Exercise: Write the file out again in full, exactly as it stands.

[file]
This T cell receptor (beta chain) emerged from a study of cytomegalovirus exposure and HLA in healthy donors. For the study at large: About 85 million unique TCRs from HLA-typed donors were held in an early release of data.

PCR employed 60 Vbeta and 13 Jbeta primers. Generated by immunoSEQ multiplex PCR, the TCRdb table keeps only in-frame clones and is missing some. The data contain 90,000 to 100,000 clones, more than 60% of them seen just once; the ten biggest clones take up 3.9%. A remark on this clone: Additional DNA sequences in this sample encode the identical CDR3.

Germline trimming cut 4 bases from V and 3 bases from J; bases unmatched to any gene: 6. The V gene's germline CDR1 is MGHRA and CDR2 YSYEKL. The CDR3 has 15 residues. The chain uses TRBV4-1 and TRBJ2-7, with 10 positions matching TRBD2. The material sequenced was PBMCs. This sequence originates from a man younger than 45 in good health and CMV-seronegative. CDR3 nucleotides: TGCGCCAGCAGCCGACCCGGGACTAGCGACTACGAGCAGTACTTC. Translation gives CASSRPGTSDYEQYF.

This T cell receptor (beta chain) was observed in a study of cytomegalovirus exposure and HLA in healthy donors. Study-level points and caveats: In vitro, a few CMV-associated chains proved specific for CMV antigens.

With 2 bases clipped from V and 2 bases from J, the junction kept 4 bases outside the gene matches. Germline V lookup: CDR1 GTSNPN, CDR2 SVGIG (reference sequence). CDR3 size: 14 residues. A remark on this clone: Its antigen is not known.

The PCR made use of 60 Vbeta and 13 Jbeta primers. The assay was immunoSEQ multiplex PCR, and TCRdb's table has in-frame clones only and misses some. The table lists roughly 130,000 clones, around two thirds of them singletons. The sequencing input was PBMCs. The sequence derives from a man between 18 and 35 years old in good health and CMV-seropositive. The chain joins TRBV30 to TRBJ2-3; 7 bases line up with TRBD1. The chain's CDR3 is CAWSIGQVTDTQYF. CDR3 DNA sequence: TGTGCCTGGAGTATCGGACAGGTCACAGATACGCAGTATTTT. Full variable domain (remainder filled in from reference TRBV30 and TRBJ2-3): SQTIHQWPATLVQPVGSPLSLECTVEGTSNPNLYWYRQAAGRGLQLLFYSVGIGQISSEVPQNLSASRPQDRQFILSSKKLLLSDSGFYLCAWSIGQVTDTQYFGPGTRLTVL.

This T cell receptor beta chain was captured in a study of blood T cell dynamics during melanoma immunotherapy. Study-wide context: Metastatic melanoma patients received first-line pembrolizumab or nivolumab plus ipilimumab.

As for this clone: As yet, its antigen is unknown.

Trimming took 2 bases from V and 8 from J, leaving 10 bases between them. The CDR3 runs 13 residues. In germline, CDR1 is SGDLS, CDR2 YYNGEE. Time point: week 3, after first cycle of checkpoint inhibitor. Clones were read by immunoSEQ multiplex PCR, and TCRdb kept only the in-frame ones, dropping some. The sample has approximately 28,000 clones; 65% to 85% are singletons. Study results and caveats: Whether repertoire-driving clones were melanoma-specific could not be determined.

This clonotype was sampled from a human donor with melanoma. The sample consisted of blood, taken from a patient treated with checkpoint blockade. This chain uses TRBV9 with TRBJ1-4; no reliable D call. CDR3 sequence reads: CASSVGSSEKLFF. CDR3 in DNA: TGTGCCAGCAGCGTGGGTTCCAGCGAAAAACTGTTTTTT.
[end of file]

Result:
This T cell receptor (beta chain) emerged from a study of cytomegalovirus exposure and HLA in healthy donors. For the study at large: About 85 million unique TCRs from HLA-typed donors were held in an early release of data.

PCR employed 60 Vbeta and 13 Jbeta primers. Generated by immunoSEQ multiplex PCR, the TCRdb table keeps only in-frame clones and is missing some. The data contain 90,000 to 100,000 clones, more than 60% of them seen just once; the ten biggest clones take up 3.9%. A remark on this clone: Additional DNA sequences in this sample encode the identical CDR3.

Germline trimming cut 4 bases from V and 3 bases from J; bases unmatched to any gene: 6. The V gene's germline CDR1 is MGHRA and CDR2 YSYEKL. The CDR3 has 15 residues. The chain uses TRBV4-1 and TRBJ2-7, with 10 positions matching TRBD2. The material sequenced was PBMCs. This sequence originates from a man younger than 45 in good health and CMV-seronegative. CDR3 nucleotides: TGCGCCAGCAGCCGACCCGGGACTAGCGACTACGAGCAGTACTTC. Translation gives CASSRPGTSDYEQYF.

This T cell receptor (beta chain) was observed in a study of cytomegalovirus exposure and HLA in healthy donors. Study-level points and caveats: In vitro, a few CMV-associated chains proved specific for CMV antigens.

With 2 bases clipped from V and 2 bases from J, the junction kept 4 bases outside the gene matches. Germline V lookup: CDR1 GTSNPN, CDR2 SVGIG (reference sequence). CDR3 size: 14 residues. A remark on this clone: Its antigen is not known.

The PCR made use of 60 Vbeta and 13 Jbeta primers. The assay was immunoSEQ multiplex PCR, and TCRdb's table has in-frame clones only and misses some. The table lists roughly 130,000 clones, around two thirds of them singletons. The sequencing input was PBMCs. The sequence derives from a man between 18 and 35 years old in good health and CMV-seropositive. The chain joins TRBV30 to TRBJ2-3; 7 bases line up with TRBD1. The chain's CDR3 is CAWSIGQVTDTQYF. CDR3 DNA sequence: TGTGCCTGGAGTATCGGACAGGTCACAGATACGCAGTATTTT. Full variable domain (remainder filled in from reference TRBV30 and TRBJ2-3): SQTIHQWPATLVQPVGSPLSLECTVEGTSNPNLYWYRQAAGRGLQLLFYSVGIGQISSEVPQNLSASRPQDRQFILSSKKLLLSDSGFYLCAWSIGQVTDTQYFGPGTRLTVL.

This T cell receptor beta chain was captured in a study of blood T cell dynamics during melanoma immunotherapy. Study-wide context: Metastatic melanoma patients received first-line pembrolizumab or nivolumab plus ipilimumab.

As for this clone: As yet, its antigen is unknown.

Trimming took 2 bases from V and 8 from J, leaving 10 bases between them. The CDR3 runs 13 residues. In germline, CDR1 is SGDLS, CDR2 YYNGEE. Time point: week 3, after first cycle of checkpoint inhibitor. Clones were read by immunoSEQ multiplex PCR, and TCRdb kept only the in-frame ones, dropping some. The sample has approximately 28,000 clones; 65% to 85% are singletons. Study results and caveats: Whether repertoire-driving clones were melanoma-specific could not be determined.

This clonotype was sampled from a human donor with melanoma. The sample consisted of blood, taken from a patient treated with checkpoint blockade. This chain uses TRBV9 with TRBJ1-4; no reliable D call. CDR3 sequence reads: CASSVGSSEKLFF. CDR3 in DNA: TGTGCCAGCAGCGTGGGTTCCAGCGAAAAACTGTTTTTT.